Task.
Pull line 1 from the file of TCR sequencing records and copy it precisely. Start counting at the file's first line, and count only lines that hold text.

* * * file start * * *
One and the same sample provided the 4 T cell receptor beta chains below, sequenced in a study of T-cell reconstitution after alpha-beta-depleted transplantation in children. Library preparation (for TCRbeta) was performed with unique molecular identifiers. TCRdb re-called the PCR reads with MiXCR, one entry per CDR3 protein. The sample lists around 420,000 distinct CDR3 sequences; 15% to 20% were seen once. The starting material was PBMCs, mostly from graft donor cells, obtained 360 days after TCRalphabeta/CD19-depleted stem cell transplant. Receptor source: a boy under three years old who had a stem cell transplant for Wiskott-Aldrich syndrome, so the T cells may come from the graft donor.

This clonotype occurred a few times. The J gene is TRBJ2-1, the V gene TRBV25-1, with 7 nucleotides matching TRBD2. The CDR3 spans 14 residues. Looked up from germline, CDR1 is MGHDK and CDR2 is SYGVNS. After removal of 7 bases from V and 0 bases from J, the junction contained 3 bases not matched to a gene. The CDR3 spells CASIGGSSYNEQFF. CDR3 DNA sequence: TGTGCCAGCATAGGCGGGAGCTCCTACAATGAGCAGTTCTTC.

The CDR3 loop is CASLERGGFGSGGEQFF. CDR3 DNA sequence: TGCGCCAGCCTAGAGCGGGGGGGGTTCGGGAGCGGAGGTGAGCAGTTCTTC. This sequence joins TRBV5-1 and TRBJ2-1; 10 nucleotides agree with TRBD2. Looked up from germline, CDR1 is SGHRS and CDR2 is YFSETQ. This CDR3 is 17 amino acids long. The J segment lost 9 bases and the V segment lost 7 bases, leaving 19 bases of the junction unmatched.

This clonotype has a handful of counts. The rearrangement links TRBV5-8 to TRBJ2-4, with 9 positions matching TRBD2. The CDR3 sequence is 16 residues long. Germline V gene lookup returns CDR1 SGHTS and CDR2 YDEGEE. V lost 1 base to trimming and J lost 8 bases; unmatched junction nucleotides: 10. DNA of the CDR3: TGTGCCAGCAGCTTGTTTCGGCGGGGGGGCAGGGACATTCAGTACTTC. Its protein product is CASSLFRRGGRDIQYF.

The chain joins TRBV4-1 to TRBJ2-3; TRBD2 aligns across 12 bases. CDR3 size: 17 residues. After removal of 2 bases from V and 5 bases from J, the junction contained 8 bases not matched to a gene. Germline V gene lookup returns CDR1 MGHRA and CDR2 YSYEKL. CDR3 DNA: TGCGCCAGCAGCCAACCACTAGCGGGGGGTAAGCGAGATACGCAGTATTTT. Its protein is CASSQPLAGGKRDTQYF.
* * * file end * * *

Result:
One and the same sample provided the 4 T cell receptor beta chains below, sequenced in a study of T-cell reconstitution after alpha-beta-depleted transplantation in children. Library preparation (for TCRbeta) was performed with unique molecular identifiers. TCRdb re-called the PCR reads with MiXCR, one entry per CDR3 protein. The sample lists around 420,000 distinct CDR3 sequences; 15% to 20% were seen once. The starting material was PBMCs, mostly from graft donor cells, obtained 360 days after TCRalphabeta/CD19-depleted stem cell transplant. Receptor source: a boy under three years old who had a stem cell transplant for Wiskott-Aldrich syndrome, so the T cells may come from the graft donor.